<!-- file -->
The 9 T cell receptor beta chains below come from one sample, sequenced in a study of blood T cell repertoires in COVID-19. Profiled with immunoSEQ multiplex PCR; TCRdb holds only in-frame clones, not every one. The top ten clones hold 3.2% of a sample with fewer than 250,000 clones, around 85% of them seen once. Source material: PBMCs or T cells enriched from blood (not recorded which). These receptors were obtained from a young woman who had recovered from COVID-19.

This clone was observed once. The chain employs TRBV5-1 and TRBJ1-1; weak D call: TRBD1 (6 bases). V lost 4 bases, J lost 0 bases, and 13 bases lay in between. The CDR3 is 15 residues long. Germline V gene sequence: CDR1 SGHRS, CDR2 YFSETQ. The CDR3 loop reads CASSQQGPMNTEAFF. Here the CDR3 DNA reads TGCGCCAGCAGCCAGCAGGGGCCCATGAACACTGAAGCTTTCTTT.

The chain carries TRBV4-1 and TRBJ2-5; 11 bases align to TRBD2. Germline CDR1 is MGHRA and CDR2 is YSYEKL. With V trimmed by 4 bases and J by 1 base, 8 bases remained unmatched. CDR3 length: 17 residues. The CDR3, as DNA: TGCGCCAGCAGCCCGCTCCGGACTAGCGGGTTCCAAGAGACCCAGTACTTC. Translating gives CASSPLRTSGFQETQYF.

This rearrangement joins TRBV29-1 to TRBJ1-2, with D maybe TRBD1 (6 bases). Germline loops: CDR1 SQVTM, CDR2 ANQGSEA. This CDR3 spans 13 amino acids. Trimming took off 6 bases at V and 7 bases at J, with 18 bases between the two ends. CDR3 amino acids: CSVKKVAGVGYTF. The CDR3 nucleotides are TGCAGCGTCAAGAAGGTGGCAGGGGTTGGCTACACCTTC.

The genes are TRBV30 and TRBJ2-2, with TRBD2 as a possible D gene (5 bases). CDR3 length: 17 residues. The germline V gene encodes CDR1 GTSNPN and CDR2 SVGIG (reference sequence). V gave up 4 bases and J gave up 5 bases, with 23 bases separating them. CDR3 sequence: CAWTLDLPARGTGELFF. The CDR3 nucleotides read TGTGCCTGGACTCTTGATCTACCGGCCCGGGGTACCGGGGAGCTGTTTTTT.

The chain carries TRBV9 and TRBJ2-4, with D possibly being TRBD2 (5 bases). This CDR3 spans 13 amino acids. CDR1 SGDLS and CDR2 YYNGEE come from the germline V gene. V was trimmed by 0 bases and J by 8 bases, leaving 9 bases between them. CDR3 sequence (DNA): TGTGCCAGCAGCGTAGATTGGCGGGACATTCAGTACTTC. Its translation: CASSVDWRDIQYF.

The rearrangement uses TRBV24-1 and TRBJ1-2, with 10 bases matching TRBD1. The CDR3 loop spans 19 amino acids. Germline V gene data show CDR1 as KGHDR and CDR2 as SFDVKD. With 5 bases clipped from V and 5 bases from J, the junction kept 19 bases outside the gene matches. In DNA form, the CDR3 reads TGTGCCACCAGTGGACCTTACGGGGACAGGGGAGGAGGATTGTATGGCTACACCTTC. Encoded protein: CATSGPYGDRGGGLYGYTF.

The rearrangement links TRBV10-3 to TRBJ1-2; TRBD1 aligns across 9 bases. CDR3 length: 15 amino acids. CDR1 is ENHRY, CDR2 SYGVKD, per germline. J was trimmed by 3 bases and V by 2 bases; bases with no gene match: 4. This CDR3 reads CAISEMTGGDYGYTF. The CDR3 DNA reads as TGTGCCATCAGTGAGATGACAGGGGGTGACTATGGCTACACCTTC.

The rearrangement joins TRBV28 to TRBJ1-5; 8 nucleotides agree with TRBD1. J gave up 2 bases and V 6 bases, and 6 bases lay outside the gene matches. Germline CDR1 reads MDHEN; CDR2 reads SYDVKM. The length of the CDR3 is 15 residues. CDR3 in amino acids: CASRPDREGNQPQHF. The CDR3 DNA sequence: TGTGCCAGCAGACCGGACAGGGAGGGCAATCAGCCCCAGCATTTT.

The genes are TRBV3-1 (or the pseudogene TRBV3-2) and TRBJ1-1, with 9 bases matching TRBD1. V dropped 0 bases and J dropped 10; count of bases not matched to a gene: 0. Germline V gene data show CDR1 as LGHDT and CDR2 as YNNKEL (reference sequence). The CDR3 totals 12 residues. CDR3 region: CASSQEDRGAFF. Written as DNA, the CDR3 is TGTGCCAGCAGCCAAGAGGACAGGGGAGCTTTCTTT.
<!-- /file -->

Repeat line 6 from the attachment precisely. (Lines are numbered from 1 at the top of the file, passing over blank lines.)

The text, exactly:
The chain carries TRBV9 and TRBJ2-4, with D possibly being TRBD2 (5 bases). This CDR3 spans 13 amino acids. CDR1 SGDLS and CDR2 YYNGEE come from the germline V gene. V was trimmed by 0 bases and J by 8 bases, leaving 9 bases between them. CDR3 sequence (DNA): TGTGCCAGCAGCGTAGATTGGCGGGACATTCAGTACTTC. Its translation: CASSVDWRDIQYF.